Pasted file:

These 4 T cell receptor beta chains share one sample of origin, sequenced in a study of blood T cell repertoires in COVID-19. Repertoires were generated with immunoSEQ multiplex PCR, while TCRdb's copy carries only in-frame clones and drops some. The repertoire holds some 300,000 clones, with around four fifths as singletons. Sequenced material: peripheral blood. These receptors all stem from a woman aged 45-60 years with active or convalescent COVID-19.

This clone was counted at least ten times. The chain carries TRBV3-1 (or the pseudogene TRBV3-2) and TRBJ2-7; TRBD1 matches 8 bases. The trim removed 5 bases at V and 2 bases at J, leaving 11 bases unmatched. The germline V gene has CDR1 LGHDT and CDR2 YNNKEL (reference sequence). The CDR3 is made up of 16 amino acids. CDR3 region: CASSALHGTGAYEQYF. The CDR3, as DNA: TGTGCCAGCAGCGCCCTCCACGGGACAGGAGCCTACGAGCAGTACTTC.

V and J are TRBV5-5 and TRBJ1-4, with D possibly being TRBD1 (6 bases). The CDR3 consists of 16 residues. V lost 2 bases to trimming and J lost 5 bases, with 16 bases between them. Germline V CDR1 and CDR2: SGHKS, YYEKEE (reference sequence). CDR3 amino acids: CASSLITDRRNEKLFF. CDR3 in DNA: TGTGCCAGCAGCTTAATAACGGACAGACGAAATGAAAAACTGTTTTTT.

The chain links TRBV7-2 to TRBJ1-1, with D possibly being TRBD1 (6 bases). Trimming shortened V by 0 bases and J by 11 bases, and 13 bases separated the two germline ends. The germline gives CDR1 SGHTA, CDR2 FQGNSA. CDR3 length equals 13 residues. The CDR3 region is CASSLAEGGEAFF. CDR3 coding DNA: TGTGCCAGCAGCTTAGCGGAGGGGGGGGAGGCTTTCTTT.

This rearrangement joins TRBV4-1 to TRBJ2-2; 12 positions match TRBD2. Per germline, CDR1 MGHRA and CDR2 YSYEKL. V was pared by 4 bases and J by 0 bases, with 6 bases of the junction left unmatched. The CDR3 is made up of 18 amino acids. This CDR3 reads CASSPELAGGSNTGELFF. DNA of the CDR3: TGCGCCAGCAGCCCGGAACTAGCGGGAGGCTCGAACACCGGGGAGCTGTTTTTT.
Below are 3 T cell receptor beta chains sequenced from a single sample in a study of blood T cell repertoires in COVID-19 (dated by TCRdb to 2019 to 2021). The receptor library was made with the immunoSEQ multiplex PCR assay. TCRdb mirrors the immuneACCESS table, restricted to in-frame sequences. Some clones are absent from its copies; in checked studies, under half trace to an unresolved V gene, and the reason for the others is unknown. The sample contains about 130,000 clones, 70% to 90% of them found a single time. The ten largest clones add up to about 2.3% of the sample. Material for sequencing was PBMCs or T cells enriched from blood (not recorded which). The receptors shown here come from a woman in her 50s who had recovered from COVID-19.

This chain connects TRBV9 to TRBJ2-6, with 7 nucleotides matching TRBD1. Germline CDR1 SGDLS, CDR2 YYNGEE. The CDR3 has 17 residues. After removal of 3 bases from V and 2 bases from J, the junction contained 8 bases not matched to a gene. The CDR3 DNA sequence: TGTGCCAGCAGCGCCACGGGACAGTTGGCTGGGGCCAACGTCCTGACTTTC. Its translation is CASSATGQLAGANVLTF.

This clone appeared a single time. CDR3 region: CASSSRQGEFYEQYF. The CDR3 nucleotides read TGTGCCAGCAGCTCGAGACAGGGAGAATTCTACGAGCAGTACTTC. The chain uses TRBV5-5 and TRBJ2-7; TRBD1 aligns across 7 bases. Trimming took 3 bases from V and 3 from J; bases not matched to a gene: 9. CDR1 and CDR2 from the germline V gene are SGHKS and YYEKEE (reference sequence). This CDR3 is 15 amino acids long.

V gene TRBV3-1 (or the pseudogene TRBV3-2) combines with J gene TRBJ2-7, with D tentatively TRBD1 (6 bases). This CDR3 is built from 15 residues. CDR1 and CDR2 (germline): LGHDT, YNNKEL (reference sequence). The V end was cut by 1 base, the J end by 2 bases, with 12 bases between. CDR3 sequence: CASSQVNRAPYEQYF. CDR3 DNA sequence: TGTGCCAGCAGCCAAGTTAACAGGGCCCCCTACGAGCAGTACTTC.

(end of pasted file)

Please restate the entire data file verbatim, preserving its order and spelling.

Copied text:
These 4 T cell receptor beta chains share one sample of origin, sequenced in a study of blood T cell repertoires in COVID-19. Repertoires were generated with immunoSEQ multiplex PCR, while TCRdb's copy carries only in-frame clones and drops some. The repertoire holds some 300,000 clones, with around four fifths as singletons. Sequenced material: peripheral blood. These receptors all stem from a woman aged 45-60 years with active or convalescent COVID-19.

This clone was counted at least ten times. The chain carries TRBV3-1 (or the pseudogene TRBV3-2) and TRBJ2-7; TRBD1 matches 8 bases. The trim removed 5 bases at V and 2 bases at J, leaving 11 bases unmatched. The germline V gene has CDR1 LGHDT and CDR2 YNNKEL (reference sequence). The CDR3 is made up of 16 amino acids. CDR3 region: CASSALHGTGAYEQYF. The CDR3, as DNA: TGTGCCAGCAGCGCCCTCCACGGGACAGGAGCCTACGAGCAGTACTTC.

V and J are TRBV5-5 and TRBJ1-4, with D possibly being TRBD1 (6 bases). The CDR3 consists of 16 residues. V lost 2 bases to trimming and J lost 5 bases, with 16 bases between them. Germline V CDR1 and CDR2: SGHKS, YYEKEE (reference sequence). CDR3 amino acids: CASSLITDRRNEKLFF. CDR3 in DNA: TGTGCCAGCAGCTTAATAACGGACAGACGAAATGAAAAACTGTTTTTT.

The chain links TRBV7-2 to TRBJ1-1, with D possibly being TRBD1 (6 bases). Trimming shortened V by 0 bases and J by 11 bases, and 13 bases separated the two germline ends. The germline gives CDR1 SGHTA, CDR2 FQGNSA. CDR3 length equals 13 residues. The CDR3 region is CASSLAEGGEAFF. CDR3 coding DNA: TGTGCCAGCAGCTTAGCGGAGGGGGGGGAGGCTTTCTTT.

This rearrangement joins TRBV4-1 to TRBJ2-2; 12 positions match TRBD2. Per germline, CDR1 MGHRA and CDR2 YSYEKL. V was pared by 4 bases and J by 0 bases, with 6 bases of the junction left unmatched. The CDR3 is made up of 18 amino acids. This CDR3 reads CASSPELAGGSNTGELFF. DNA of the CDR3: TGCGCCAGCAGCCCGGAACTAGCGGGAGGCTCGAACACCGGGGAGCTGTTTTTT.
Below are 3 T cell receptor beta chains sequenced from a single sample in a study of blood T cell repertoires in COVID-19 (dated by TCRdb to 2019 to 2021). The receptor library was made with the immunoSEQ multiplex PCR assay. TCRdb mirrors the immuneACCESS table, restricted to in-frame sequences. Some clones are absent from its copies; in checked studies, under half trace to an unresolved V gene, and the reason for the others is unknown. The sample contains about 130,000 clones, 70% to 90% of them found a single time. The ten largest clones add up to about 2.3% of the sample. Material for sequencing was PBMCs or T cells enriched from blood (not recorded which). The receptors shown here come from a woman in her 50s who had recovered from COVID-19.

This chain connects TRBV9 to TRBJ2-6, with 7 nucleotides matching TRBD1. Germline CDR1 SGDLS, CDR2 YYNGEE. The CDR3 has 17 residues. After removal of 3 bases from V and 2 bases from J, the junction contained 8 bases not matched to a gene. The CDR3 DNA sequence: TGTGCCAGCAGCGCCACGGGACAGTTGGCTGGGGCCAACGTCCTGACTTTC. Its translation is CASSATGQLAGANVLTF.

This clone appeared a single time. CDR3 region: CASSSRQGEFYEQYF. The CDR3 nucleotides read TGTGCCAGCAGCTCGAGACAGGGAGAATTCTACGAGCAGTACTTC. The chain uses TRBV5-5 and TRBJ2-7; TRBD1 aligns across 7 bases. Trimming took 3 bases from V and 3 from J; bases not matched to a gene: 9. CDR1 and CDR2 from the germline V gene are SGHKS and YYEKEE (reference sequence). This CDR3 is 15 amino acids long.

V gene TRBV3-1 (or the pseudogene TRBV3-2) combines with J gene TRBJ2-7, with D tentatively TRBD1 (6 bases). This CDR3 is built from 15 residues. CDR1 and CDR2 (germline): LGHDT, YNNKEL (reference sequence). The V end was cut by 1 base, the J end by 2 bases, with 12 bases between. CDR3 sequence: CASSQVNRAPYEQYF. CDR3 DNA sequence: TGTGCCAGCAGCCAAGTTAACAGGGCCCCCTACGAGCAGTACTTC.